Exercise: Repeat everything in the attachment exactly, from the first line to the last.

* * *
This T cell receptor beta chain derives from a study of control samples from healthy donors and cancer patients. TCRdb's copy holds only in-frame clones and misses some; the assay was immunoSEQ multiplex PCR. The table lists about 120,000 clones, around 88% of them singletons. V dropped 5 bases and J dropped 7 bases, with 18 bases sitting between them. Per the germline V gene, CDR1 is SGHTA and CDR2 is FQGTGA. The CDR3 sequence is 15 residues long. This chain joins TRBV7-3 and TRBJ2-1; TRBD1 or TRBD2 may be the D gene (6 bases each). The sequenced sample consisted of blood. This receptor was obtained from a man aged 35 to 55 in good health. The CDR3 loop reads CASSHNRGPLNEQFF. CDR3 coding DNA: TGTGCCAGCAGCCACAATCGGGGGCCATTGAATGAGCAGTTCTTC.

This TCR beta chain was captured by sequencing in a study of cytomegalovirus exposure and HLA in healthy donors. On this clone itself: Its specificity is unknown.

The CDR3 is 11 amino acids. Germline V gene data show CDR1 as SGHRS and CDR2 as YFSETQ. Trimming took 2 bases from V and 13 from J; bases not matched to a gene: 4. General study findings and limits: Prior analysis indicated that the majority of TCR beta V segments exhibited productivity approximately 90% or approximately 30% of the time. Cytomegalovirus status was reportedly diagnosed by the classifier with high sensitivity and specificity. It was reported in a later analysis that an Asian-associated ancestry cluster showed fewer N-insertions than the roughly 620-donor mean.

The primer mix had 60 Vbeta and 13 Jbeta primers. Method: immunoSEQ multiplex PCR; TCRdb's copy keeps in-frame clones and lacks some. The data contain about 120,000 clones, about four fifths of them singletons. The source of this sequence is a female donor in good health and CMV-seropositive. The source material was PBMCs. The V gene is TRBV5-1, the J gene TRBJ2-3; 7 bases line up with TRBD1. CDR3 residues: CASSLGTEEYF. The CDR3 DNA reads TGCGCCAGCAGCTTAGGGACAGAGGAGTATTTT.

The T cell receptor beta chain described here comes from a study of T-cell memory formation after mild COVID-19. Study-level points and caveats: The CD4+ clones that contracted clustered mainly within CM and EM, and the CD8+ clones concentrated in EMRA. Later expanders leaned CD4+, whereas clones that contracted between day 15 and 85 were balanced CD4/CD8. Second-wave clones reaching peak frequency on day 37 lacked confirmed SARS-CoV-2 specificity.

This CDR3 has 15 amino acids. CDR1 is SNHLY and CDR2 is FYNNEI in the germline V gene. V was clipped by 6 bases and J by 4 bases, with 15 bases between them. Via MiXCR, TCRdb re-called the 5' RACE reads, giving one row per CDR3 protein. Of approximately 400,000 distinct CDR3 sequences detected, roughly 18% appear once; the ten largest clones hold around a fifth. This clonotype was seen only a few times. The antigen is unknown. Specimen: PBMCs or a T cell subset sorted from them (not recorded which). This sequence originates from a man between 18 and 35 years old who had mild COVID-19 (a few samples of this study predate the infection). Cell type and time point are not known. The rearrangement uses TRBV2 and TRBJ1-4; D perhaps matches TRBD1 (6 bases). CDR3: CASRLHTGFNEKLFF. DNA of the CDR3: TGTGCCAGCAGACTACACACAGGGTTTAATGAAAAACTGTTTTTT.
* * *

This T cell receptor beta chain derives from a study of control samples from healthy donors and cancer patients. TCRdb's copy holds only in-frame clones and misses some; the assay was immunoSEQ multiplex PCR. The table lists about 120,000 clones, around 88% of them singletons. V dropped 5 bases and J dropped 7 bases, with 18 bases sitting between them. Per the germline V gene, CDR1 is SGHTA and CDR2 is FQGTGA. The CDR3 sequence is 15 residues long. This chain joins TRBV7-3 and TRBJ2-1; TRBD1 or TRBD2 may be the D gene (6 bases each). The sequenced sample consisted of blood. This receptor was obtained from a man aged 35 to 55 in good health. The CDR3 loop reads CASSHNRGPLNEQFF. CDR3 coding DNA: TGTGCCAGCAGCCACAATCGGGGGCCATTGAATGAGCAGTTCTTC.

This TCR beta chain was captured by sequencing in a study of cytomegalovirus exposure and HLA in healthy donors. On this clone itself: Its specificity is unknown.

The CDR3 is 11 amino acids. Germline V gene data show CDR1 as SGHRS and CDR2 as YFSETQ. Trimming took 2 bases from V and 13 from J; bases not matched to a gene: 4. General study findings and limits: Prior analysis indicated that the majority of TCR beta V segments exhibited productivity approximately 90% or approximately 30% of the time. Cytomegalovirus status was reportedly diagnosed by the classifier with high sensitivity and specificity. It was reported in a later analysis that an Asian-associated ancestry cluster showed fewer N-insertions than the roughly 620-donor mean.

The primer mix had 60 Vbeta and 13 Jbeta primers. Method: immunoSEQ multiplex PCR; TCRdb's copy keeps in-frame clones and lacks some. The data contain about 120,000 clones, about four fifths of them singletons. The source of this sequence is a female donor in good health and CMV-seropositive. The source material was PBMCs. The V gene is TRBV5-1, the J gene TRBJ2-3; 7 bases line up with TRBD1. CDR3 residues: CASSLGTEEYF. The CDR3 DNA reads TGCGCCAGCAGCTTAGGGACAGAGGAGTATTTT.

The T cell receptor beta chain described here comes from a study of T-cell memory formation after mild COVID-19. Study-level points and caveats: The CD4+ clones that contracted clustered mainly within CM and EM, and the CD8+ clones concentrated in EMRA. Later expanders leaned CD4+, whereas clones that contracted between day 15 and 85 were balanced CD4/CD8. Second-wave clones reaching peak frequency on day 37 lacked confirmed SARS-CoV-2 specificity.

This CDR3 has 15 amino acids. CDR1 is SNHLY and CDR2 is FYNNEI in the germline V gene. V was clipped by 6 bases and J by 4 bases, with 15 bases between them. Via MiXCR, TCRdb re-called the 5' RACE reads, giving one row per CDR3 protein. Of approximately 400,000 distinct CDR3 sequences detected, roughly 18% appear once; the ten largest clones hold around a fifth. This clonotype was seen only a few times. The antigen is unknown. Specimen: PBMCs or a T cell subset sorted from them (not recorded which). This sequence originates from a man between 18 and 35 years old who had mild COVID-19 (a few samples of this study predate the infection). Cell type and time point are not known. The rearrangement uses TRBV2 and TRBJ1-4; D perhaps matches TRBD1 (6 bases). CDR3: CASRLHTGFNEKLFF. DNA of the CDR3: TGTGCCAGCAGACTACACACAGGGTTTAATGAAAAACTGTTTTTT.